Iranian Defense Minister Brigadier General Amir Hatami reflected on a recent measure by the United Arab Emirates [UAE] and Bahrain to fully normalize relations with the Zionist entity through deals mediated by the administration of US President Donald Trump, noting that such a measure will pose a direct threat to security of the entire Gulf region.
Hatami made the remarks in an interview with Aljazeera network, published on Monday, vowing that “Any threat posed by the Zionist regime in the Persian Gulf [against Iran’s interests] will be faced with a direct and clear response.”
The UAE and Bahrain signed the controversial normalization agreements with the Zionist regime at the White House on September 15, amid outrage across Palestine and the Muslim world at the Arab regimes’ betrayal of the Palestinian cause.
Trump, who presided over the signing of the normalization pacts, said “five or six” other countries were close to making similar agreements with ‘Israel,’ but did not name them.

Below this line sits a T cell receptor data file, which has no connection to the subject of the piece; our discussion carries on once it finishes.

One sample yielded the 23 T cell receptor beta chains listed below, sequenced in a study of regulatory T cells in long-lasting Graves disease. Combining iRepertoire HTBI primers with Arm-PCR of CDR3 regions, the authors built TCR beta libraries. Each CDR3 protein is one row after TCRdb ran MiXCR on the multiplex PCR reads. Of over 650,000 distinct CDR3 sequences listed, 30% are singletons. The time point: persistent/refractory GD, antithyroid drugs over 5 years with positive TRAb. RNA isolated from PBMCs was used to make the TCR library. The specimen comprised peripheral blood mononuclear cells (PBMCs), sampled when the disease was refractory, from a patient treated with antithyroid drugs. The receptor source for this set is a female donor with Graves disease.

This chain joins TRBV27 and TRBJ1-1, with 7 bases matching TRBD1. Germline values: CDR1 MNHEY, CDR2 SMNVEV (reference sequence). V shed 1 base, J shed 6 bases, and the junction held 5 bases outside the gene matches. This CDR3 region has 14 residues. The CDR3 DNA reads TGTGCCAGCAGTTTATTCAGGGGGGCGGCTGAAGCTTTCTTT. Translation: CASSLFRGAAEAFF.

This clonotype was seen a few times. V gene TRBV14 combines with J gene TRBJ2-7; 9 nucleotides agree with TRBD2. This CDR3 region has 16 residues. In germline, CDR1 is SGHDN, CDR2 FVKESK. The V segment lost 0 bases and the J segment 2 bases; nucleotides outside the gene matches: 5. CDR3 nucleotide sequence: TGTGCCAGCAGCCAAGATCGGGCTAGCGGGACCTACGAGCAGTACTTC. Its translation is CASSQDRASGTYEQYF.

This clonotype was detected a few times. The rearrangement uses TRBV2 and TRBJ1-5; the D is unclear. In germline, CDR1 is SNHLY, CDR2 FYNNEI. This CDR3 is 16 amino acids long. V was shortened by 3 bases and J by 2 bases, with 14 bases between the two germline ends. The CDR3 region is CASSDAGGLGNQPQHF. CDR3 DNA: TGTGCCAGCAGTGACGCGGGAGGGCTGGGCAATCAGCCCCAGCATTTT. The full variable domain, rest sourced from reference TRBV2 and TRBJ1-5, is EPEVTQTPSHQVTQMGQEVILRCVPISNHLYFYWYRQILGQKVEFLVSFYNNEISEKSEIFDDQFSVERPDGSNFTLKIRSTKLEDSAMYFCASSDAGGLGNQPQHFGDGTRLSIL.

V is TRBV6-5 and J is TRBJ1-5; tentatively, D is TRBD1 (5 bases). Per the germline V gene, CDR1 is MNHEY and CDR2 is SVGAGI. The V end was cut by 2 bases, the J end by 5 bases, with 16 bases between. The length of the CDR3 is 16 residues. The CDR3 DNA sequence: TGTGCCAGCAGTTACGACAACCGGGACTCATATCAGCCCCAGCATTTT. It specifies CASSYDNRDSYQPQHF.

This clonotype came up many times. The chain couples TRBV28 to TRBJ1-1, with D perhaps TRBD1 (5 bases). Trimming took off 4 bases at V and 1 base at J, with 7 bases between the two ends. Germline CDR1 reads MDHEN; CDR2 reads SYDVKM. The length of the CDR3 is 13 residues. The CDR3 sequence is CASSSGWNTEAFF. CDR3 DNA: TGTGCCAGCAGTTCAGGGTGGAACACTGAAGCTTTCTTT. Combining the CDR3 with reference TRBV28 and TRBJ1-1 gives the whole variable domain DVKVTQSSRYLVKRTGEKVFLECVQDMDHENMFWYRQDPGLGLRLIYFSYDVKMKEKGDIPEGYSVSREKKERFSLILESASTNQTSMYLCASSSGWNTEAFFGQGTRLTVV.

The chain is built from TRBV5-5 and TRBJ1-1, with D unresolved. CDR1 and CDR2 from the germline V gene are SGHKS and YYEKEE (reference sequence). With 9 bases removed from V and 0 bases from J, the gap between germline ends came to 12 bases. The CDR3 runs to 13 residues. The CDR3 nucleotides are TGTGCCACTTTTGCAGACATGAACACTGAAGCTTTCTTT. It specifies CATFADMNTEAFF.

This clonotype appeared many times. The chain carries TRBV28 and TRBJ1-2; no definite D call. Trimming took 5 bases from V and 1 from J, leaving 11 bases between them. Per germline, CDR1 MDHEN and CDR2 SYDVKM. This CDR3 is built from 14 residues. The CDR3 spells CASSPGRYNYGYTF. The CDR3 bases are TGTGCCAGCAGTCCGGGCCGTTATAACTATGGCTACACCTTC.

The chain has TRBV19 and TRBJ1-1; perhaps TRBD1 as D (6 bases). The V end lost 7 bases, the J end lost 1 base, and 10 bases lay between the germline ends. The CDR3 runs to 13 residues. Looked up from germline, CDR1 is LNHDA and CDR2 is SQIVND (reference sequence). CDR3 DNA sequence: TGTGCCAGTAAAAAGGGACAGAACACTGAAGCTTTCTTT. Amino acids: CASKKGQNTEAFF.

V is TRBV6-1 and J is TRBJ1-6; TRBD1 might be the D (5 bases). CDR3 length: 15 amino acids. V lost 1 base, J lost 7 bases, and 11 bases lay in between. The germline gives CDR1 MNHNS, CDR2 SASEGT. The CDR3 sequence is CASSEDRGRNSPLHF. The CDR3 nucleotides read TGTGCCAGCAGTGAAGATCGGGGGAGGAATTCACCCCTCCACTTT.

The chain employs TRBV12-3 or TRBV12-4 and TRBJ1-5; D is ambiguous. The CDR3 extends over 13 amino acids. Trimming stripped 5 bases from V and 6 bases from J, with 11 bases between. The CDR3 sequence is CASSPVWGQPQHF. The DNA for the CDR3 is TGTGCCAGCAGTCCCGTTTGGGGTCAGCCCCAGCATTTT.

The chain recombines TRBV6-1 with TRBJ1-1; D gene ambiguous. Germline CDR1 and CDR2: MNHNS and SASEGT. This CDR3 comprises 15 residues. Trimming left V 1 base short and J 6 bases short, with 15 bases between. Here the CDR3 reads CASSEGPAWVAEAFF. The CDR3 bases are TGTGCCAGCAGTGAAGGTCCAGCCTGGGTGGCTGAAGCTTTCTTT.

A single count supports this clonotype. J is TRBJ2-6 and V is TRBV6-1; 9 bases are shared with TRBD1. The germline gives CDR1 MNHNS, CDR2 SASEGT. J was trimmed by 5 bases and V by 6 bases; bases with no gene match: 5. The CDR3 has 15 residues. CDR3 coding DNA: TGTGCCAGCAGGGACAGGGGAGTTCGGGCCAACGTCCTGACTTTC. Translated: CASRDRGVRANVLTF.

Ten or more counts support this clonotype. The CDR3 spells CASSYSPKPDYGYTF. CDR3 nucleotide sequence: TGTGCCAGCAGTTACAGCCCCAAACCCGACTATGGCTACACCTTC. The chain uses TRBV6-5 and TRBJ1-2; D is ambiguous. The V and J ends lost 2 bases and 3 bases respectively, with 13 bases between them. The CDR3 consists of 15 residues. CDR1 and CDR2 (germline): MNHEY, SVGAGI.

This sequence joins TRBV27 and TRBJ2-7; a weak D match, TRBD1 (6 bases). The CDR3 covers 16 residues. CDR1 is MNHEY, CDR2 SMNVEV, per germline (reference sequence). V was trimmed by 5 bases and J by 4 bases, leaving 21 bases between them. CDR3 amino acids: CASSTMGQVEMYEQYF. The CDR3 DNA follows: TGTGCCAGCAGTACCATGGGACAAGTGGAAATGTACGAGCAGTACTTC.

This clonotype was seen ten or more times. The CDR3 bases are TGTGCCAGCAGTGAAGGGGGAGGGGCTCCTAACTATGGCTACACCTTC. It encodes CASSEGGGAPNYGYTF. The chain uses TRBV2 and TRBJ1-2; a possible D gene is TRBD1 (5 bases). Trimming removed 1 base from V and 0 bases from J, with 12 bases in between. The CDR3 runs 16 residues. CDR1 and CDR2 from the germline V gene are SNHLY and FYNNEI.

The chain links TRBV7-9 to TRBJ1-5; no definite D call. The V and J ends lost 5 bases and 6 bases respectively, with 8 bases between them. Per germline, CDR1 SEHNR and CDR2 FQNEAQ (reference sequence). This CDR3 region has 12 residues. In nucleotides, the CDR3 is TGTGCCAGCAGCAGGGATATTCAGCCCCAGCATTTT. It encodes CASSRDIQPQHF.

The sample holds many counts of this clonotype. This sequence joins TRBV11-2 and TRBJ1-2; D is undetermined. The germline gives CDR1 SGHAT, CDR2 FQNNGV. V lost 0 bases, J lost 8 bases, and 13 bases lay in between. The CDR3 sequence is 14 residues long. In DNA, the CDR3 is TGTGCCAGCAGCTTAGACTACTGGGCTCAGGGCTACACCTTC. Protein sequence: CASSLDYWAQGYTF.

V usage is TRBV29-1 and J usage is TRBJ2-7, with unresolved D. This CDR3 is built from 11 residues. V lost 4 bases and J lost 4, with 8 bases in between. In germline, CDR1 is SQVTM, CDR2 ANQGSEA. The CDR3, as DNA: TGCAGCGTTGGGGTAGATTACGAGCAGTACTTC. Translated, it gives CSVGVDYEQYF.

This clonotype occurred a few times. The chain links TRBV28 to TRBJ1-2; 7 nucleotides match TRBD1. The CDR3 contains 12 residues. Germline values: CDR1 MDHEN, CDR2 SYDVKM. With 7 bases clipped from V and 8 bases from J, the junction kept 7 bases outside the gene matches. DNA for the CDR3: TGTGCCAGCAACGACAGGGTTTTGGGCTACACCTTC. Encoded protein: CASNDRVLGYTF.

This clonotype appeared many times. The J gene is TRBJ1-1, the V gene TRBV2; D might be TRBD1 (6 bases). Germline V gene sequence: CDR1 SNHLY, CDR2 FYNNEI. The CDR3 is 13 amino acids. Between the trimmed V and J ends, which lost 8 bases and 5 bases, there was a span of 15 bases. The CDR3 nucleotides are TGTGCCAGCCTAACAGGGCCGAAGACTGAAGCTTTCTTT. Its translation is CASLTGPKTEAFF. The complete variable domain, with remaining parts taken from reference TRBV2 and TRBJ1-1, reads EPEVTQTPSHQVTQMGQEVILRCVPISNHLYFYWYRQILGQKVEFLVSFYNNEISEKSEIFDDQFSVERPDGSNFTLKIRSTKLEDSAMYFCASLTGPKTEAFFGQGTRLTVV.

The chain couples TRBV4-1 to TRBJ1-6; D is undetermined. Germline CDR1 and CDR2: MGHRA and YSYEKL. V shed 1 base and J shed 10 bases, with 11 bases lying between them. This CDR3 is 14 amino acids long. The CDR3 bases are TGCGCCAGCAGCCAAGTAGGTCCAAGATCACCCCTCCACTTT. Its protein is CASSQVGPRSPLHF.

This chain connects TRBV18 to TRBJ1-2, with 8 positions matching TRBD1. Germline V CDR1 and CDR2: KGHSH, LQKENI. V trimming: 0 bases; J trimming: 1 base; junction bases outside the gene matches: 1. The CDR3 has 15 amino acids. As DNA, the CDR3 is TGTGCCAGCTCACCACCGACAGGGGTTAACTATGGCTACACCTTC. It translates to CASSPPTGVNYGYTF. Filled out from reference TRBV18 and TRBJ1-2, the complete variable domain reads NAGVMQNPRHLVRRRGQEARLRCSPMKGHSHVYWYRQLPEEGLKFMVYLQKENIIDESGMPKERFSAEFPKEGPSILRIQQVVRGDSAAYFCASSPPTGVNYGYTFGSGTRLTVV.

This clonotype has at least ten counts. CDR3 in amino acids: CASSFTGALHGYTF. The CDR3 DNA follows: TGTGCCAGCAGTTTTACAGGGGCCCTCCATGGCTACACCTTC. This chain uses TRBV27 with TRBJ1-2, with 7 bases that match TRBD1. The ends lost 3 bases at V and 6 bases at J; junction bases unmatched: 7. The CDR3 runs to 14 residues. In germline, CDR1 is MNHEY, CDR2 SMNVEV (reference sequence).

In response to a question about the US insisting on inclusion of Iran’s missile capability in any possible future talks, Major General Hatami said the Islamic Republic will never engage in negotiations over its missile program with the US, emphasizing, “Nobody has the right to ask us to do this.”
Elsewhere in his interview, the Iranian defense chief pointed to the latest armed conflicts between Armenia and Azerbaijan over the Nagorno-Karabakh region and said the Islamic Republic has given stern and clear warnings to the warring sides about the need to protect security in the border areas.
Hatami rejected claims about Russia’s transfer of weapons to Armenia through Iran’s soil, underscoring: “We have never allowed Russia to use our borders and territories to transfer Russian weapons to Armenia and this is an accusation leveled against Iran.”
Hatami said, “We expect Turkey, as a friendly and important regional country, to help settle the crisis in the disputed Karabakh region through diplomatic means.”
Karabakh is internationally recognized as part of Azerbaijan, but it is held by ethnic Armenian separatists backed by Armenia since 1992, when they broke from Azerbaijan in a war that killed some 30,000 people.
The conflict re-erupted in late September, leading to the worst fighting in decades in the region.